Finally, and because some douche always asks, I’m going to address the whole ‘who cares anyway, isn’t it your opinions that matter’ thing.

Frankly, the answer is that lots of people care about how things look. It has an evolutionary basis; it’s about scanning for clues, it’s about how we determine authenticity, and it’s about basic science. (Some patterns, for example, cause havoc with TV technology and that’s when you get that whizzy effect on the clothing).

Good clothing on TV is not about looking beautiful. It’s simply about not distracting viewers from the central message you are delivering (which is what our brain is wired to detect). Hence, while you don’t want to look mismatched, you also don’t want to look over-done. Turning up in a glitzy jacket with shoulder pads and a ballgown is unlikely to be useful for your average performance on BBC South. A tidy shift dress, with a belt, and bright jacket with pockets will work better. Stick a chunky necklace around your neck and boom, you’re done.

BUT – and I say this with real, genuine seriousness – no matter what your clothes are like never ever turn down telly because of them. I have appeared on telly looking dreadful. The world coped. Women in particular fall prey to the idea that if their hair isn’t perfect they can’t go in front of a camera. That’s daft. I can’t think of a single man who would turn down an opportunity to go on telly because of his hair. So don’t let what I’ve said here control if you do something. But, when you get the chance, use it to look the most congruous version of your fabulous self.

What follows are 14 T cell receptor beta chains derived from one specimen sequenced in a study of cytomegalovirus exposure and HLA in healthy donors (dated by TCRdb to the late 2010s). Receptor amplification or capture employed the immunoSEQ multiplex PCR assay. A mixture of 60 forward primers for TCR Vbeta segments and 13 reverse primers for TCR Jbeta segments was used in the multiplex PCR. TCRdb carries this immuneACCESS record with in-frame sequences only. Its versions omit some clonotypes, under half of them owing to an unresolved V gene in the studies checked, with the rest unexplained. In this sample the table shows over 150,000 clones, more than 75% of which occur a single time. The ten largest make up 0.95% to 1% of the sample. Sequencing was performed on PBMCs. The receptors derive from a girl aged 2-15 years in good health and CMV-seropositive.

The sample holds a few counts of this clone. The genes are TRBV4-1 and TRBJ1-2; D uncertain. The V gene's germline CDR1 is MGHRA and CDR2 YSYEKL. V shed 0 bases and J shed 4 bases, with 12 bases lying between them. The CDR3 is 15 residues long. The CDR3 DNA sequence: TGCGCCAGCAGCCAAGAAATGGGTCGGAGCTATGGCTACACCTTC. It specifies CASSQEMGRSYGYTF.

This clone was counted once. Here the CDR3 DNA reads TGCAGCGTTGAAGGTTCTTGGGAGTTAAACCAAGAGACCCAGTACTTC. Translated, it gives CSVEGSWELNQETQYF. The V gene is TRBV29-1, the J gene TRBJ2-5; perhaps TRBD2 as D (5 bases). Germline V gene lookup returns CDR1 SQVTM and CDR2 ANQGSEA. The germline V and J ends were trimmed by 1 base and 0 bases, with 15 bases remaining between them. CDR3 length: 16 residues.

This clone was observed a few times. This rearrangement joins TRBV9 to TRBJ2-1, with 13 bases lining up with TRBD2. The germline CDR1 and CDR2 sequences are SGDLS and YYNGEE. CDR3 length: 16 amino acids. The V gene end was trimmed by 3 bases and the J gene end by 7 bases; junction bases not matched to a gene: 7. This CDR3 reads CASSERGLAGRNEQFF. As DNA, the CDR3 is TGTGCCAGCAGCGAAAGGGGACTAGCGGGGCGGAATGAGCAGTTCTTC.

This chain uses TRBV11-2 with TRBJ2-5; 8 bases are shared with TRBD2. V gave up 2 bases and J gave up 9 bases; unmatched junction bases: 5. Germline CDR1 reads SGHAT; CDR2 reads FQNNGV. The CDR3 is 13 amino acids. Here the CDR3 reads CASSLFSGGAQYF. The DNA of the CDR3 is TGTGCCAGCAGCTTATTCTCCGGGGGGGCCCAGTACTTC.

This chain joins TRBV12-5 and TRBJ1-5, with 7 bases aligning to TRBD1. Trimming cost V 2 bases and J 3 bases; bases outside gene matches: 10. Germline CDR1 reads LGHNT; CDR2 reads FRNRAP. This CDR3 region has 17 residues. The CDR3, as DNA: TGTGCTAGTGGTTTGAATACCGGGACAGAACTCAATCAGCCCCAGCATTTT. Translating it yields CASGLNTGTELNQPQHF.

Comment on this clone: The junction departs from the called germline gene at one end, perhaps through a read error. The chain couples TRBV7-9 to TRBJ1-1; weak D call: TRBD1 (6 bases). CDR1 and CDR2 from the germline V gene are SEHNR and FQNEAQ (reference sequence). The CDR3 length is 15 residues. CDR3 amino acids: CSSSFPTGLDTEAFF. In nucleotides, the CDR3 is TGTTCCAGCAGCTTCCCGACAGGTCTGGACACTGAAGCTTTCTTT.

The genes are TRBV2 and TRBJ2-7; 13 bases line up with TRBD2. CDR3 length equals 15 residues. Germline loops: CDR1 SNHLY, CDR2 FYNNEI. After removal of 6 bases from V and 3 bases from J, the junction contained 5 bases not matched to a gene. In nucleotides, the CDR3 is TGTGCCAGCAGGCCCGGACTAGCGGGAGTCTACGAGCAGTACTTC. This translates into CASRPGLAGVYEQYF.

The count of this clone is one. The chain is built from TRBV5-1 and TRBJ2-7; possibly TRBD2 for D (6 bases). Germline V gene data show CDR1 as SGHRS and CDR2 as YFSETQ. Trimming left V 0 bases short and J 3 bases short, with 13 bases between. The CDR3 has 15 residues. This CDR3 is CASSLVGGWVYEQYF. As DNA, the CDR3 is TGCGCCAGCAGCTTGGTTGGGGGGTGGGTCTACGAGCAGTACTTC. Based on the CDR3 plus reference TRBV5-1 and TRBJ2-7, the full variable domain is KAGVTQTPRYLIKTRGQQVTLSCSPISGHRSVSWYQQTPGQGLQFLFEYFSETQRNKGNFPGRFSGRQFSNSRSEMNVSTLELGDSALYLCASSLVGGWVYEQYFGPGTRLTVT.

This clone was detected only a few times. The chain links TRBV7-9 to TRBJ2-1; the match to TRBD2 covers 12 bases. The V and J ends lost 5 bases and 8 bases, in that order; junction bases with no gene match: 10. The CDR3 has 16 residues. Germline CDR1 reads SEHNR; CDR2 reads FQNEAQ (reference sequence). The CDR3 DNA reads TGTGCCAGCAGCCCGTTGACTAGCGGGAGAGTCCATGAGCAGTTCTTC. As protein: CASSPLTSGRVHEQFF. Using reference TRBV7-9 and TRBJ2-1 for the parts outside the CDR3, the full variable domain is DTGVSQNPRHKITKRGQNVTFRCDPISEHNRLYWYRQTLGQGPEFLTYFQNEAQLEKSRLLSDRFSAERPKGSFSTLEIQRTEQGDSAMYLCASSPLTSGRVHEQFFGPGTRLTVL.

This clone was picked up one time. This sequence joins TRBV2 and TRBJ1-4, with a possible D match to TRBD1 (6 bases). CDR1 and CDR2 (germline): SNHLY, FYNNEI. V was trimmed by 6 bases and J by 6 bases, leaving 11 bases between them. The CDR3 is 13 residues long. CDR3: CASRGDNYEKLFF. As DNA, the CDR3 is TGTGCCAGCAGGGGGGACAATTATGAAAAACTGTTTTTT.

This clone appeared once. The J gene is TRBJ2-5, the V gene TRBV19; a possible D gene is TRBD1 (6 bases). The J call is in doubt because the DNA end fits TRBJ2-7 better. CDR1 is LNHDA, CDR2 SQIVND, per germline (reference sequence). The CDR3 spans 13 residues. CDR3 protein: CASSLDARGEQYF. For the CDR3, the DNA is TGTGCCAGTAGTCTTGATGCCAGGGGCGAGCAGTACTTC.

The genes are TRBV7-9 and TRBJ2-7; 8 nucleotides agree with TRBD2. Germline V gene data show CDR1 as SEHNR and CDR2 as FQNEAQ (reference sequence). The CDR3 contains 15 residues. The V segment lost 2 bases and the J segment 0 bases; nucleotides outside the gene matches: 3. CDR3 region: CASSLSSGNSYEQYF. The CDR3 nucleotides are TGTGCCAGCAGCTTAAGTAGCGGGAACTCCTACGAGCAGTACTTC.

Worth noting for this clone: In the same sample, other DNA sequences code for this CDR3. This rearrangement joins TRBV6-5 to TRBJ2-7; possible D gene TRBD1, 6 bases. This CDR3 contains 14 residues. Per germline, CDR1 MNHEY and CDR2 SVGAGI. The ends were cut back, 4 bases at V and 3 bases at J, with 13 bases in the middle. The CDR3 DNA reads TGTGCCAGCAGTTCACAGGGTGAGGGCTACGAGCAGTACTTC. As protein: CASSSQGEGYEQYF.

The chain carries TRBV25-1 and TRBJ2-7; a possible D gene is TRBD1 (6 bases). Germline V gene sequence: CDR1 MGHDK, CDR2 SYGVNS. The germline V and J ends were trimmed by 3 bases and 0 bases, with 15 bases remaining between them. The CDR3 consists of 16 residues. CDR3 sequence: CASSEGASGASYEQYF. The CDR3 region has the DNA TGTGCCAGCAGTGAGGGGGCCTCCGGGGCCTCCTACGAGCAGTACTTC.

I wrote a book! With Drew Povey (from Educating Manchester)! It’s called The Leadership Factor, and it’s short, and cheesy, but funny. Get it here.

Photo credit: Ted’s photos – For Me & You 2017 – Vancouver – CBC News Photographer via photopin (license)

4 thoughts on “What to wear for a TV interview

  1. The problem with patterned clothing is one of Moiré patterns, when lines in the fabric are almost aligned with the scan lines of the TV system. In the old analogue days, it was mostly horizontal lines that showed the problem, but digital sensors have vertical patterns too. It’s most prominent when the lines in the camera are close to the same spacing as the lines in the scene. When a smart linen weave makes a rippling sleeve, that’s a Moiré.

    It’s not just patterned fabrics, knitting can be bad

  2. Thoroughly enjoyed reading this! The absolute worst image of me on a lunchtime Money show in a neck-scarf that I thought said ‘professional’ but actually said ‘charity-shop air hostess possibly hiding an Adams apple’ is unforgivably everywhere now.